He will make a sure fool of himself

With distorted thinking and unacceptable actions.

As long as he refuses (and is perhaps afraid) to accept his many truths,

Not just the ones that boost his ego,

He may never really know what it means to be found,

And in his right mind.

© 2018 annalise fonza, Ph.D.

You Call Me Out of My Name

You call me out of my name every time you ignore me or my calls

Every time you walk out and act as if I never even existed

Every time you accuse me of owing you for what you allegedly gave to me out of love

Every time you pretend that what you said and did were not intended to hurt

Every time you threaten to strike me with your hands or your words

Every time you dismiss me and my feelings like they mean nothing to you

Every time you refuse to acknowledge your part in destroying what we built together

Every time you put what we had in unnecessary danger or jeopardy by neglecting to take care of yourself

Every time you let your anger and self-righteousness demolish the trust we came to cherish

Every time you negate the love that some black women have given to you, including me,  because of the actions of those who did not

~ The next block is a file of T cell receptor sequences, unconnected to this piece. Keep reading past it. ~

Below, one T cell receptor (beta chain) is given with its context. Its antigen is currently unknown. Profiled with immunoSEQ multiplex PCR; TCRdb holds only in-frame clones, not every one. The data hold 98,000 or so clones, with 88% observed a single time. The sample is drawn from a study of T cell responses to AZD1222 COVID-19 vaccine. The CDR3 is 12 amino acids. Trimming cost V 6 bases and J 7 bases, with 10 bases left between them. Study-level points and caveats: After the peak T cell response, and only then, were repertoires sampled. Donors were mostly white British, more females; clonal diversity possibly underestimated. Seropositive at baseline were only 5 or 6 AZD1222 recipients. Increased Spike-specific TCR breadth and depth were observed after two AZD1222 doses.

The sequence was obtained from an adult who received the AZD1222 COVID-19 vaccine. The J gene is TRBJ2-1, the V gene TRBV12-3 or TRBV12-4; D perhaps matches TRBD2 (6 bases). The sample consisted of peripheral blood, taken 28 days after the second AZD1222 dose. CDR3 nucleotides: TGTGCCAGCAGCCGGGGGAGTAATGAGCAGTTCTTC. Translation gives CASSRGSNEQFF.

Every time you despise and hate me for what others did to you

Every time you blame me for your fears, shortcomings and failures

Every time you fail to understand the difference between the past and the present

Every time you assume that you know more than me or are better than me because you are male

Every time you forsake your own integrity and happiness

For a drink.

© 2017 annalise fonza, Ph.D.

Everyone Suffers When Alcoholism and Addiction are Involved

When alcohol and addiction are involved

Everyone suffers

Everyone is sad and lonely

To some extent

At some point in time

Until the desire for sobriety and honesty becomes stronger

Than it does to endure the consequences of denying the truth and numbing the pain. 

©2017 annalise fonza, Ph.D.

The Seriousness of Stress